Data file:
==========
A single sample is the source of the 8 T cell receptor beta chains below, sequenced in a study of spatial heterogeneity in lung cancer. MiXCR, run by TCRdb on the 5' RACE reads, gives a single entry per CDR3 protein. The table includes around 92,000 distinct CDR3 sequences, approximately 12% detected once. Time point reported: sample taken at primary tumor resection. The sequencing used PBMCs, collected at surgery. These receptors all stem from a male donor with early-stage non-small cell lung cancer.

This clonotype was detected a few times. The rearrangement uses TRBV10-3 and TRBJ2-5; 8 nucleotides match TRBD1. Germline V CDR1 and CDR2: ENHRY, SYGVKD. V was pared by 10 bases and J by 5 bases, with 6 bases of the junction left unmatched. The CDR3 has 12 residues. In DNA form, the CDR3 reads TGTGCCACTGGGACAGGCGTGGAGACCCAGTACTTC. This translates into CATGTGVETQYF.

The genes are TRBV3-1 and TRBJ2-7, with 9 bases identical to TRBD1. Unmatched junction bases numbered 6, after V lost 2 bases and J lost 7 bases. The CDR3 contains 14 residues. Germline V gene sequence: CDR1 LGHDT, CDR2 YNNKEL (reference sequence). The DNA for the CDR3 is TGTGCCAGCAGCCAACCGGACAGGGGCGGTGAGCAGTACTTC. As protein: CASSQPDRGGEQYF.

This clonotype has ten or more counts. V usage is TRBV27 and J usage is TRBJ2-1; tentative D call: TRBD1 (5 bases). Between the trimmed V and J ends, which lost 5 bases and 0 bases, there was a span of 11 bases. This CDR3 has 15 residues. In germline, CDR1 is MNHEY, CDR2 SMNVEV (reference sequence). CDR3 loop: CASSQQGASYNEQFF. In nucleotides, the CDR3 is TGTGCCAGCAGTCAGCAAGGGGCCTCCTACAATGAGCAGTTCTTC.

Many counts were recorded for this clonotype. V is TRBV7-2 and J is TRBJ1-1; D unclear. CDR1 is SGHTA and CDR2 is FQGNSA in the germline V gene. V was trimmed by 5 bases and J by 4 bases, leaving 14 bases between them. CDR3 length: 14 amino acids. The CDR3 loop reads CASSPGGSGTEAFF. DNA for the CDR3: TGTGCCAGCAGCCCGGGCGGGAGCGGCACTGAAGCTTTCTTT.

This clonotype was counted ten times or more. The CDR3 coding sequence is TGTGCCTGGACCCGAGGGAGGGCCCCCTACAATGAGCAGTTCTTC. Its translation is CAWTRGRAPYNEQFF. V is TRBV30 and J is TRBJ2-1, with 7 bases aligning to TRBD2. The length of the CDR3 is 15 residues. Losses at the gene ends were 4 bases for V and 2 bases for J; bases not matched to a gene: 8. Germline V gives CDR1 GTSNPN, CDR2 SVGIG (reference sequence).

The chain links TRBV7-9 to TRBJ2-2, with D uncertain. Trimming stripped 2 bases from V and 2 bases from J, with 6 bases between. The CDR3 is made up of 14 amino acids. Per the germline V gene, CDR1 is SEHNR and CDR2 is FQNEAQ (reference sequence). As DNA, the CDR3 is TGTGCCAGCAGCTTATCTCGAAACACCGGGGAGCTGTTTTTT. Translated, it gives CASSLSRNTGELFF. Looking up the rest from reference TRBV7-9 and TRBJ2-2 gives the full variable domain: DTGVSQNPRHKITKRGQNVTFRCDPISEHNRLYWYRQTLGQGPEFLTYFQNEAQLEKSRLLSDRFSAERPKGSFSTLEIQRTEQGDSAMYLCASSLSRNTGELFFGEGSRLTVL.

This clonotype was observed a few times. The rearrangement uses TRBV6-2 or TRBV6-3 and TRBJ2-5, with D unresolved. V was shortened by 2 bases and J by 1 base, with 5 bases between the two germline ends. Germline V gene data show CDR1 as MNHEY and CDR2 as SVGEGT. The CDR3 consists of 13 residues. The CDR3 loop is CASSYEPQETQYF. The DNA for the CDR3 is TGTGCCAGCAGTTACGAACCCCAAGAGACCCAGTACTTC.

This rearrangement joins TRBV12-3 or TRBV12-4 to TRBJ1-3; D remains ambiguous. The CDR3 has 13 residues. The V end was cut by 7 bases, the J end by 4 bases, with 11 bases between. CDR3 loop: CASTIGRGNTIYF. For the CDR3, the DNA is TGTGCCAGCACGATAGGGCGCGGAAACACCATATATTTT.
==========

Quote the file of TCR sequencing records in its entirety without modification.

A single sample is the source of the 8 T cell receptor beta chains below, sequenced in a study of spatial heterogeneity in lung cancer. MiXCR, run by TCRdb on the 5' RACE reads, gives a single entry per CDR3 protein. The table includes around 92,000 distinct CDR3 sequences, approximately 12% detected once. Time point reported: sample taken at primary tumor resection. The sequencing used PBMCs, collected at surgery. These receptors all stem from a male donor with early-stage non-small cell lung cancer.

This clonotype was detected a few times. The rearrangement uses TRBV10-3 and TRBJ2-5; 8 nucleotides match TRBD1. Germline V CDR1 and CDR2: ENHRY, SYGVKD. V was pared by 10 bases and J by 5 bases, with 6 bases of the junction left unmatched. The CDR3 has 12 residues. In DNA form, the CDR3 reads TGTGCCACTGGGACAGGCGTGGAGACCCAGTACTTC. This translates into CATGTGVETQYF.

The genes are TRBV3-1 and TRBJ2-7, with 9 bases identical to TRBD1. Unmatched junction bases numbered 6, after V lost 2 bases and J lost 7 bases. The CDR3 contains 14 residues. Germline V gene sequence: CDR1 LGHDT, CDR2 YNNKEL (reference sequence). The DNA for the CDR3 is TGTGCCAGCAGCCAACCGGACAGGGGCGGTGAGCAGTACTTC. As protein: CASSQPDRGGEQYF.

This clonotype has ten or more counts. V usage is TRBV27 and J usage is TRBJ2-1; tentative D call: TRBD1 (5 bases). Between the trimmed V and J ends, which lost 5 bases and 0 bases, there was a span of 11 bases. This CDR3 has 15 residues. In germline, CDR1 is MNHEY, CDR2 SMNVEV (reference sequence). CDR3 loop: CASSQQGASYNEQFF. In nucleotides, the CDR3 is TGTGCCAGCAGTCAGCAAGGGGCCTCCTACAATGAGCAGTTCTTC.

Many counts were recorded for this clonotype. V is TRBV7-2 and J is TRBJ1-1; D unclear. CDR1 is SGHTA and CDR2 is FQGNSA in the germline V gene. V was trimmed by 5 bases and J by 4 bases, leaving 14 bases between them. CDR3 length: 14 amino acids. The CDR3 loop reads CASSPGGSGTEAFF. DNA for the CDR3: TGTGCCAGCAGCCCGGGCGGGAGCGGCACTGAAGCTTTCTTT.

This clonotype was counted ten times or more. The CDR3 coding sequence is TGTGCCTGGACCCGAGGGAGGGCCCCCTACAATGAGCAGTTCTTC. Its translation is CAWTRGRAPYNEQFF. V is TRBV30 and J is TRBJ2-1, with 7 bases aligning to TRBD2. The length of the CDR3 is 15 residues. Losses at the gene ends were 4 bases for V and 2 bases for J; bases not matched to a gene: 8. Germline V gives CDR1 GTSNPN, CDR2 SVGIG (reference sequence).

The chain links TRBV7-9 to TRBJ2-2, with D uncertain. Trimming stripped 2 bases from V and 2 bases from J, with 6 bases between. The CDR3 is made up of 14 amino acids. Per the germline V gene, CDR1 is SEHNR and CDR2 is FQNEAQ (reference sequence). As DNA, the CDR3 is TGTGCCAGCAGCTTATCTCGAAACACCGGGGAGCTGTTTTTT. Translated, it gives CASSLSRNTGELFF. Looking up the rest from reference TRBV7-9 and TRBJ2-2 gives the full variable domain: DTGVSQNPRHKITKRGQNVTFRCDPISEHNRLYWYRQTLGQGPEFLTYFQNEAQLEKSRLLSDRFSAERPKGSFSTLEIQRTEQGDSAMYLCASSLSRNTGELFFGEGSRLTVL.

This clonotype was observed a few times. The rearrangement uses TRBV6-2 or TRBV6-3 and TRBJ2-5, with D unresolved. V was shortened by 2 bases and J by 1 base, with 5 bases between the two germline ends. Germline V gene data show CDR1 as MNHEY and CDR2 as SVGEGT. The CDR3 consists of 13 residues. The CDR3 loop is CASSYEPQETQYF. The DNA for the CDR3 is TGTGCCAGCAGTTACGAACCCCAAGAGACCCAGTACTTC.

This rearrangement joins TRBV12-3 or TRBV12-4 to TRBJ1-3; D remains ambiguous. The CDR3 has 13 residues. The V end was cut by 7 bases, the J end by 4 bases, with 11 bases between. CDR3 loop: CASTIGRGNTIYF. For the CDR3, the DNA is TGTGCCAGCACGATAGGGCGCGGAAACACCATATATTTT.